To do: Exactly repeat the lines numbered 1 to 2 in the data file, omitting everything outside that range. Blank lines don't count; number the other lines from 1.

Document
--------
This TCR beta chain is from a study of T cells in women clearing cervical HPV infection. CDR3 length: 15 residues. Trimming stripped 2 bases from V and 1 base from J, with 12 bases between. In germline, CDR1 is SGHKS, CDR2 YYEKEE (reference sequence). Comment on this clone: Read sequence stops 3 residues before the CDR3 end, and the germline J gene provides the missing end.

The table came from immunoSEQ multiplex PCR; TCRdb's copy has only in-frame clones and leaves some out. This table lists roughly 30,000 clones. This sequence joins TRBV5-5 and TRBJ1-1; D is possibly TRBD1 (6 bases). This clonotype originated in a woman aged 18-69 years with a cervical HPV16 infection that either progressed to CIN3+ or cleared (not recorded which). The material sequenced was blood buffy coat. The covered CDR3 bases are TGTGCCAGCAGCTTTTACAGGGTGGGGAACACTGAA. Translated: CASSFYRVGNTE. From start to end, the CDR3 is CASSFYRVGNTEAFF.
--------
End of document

This TCR beta chain is from a study of T cells in women clearing cervical HPV infection. CDR3 length: 15 residues. Trimming stripped 2 bases from V and 1 base from J, with 12 bases between. In germline, CDR1 is SGHKS, CDR2 YYEKEE (reference sequence). Comment on this clone: Read sequence stops 3 residues before the CDR3 end, and the germline J gene provides the missing end.

The table came from immunoSEQ multiplex PCR; TCRdb's copy has only in-frame clones and leaves some out. This table lists roughly 30,000 clones. This sequence joins TRBV5-5 and TRBJ1-1; D is possibly TRBD1 (6 bases). This clonotype originated in a woman aged 18-69 years with a cervical HPV16 infection that either progressed to CIN3+ or cleared (not recorded which). The material sequenced was blood buffy coat. The covered CDR3 bases are TGTGCCAGCAGCTTTTACAGGGTGGGGAACACTGAA. Translated: CASSFYRVGNTE. From start to end, the CDR3 is CASSFYRVGNTEAFF.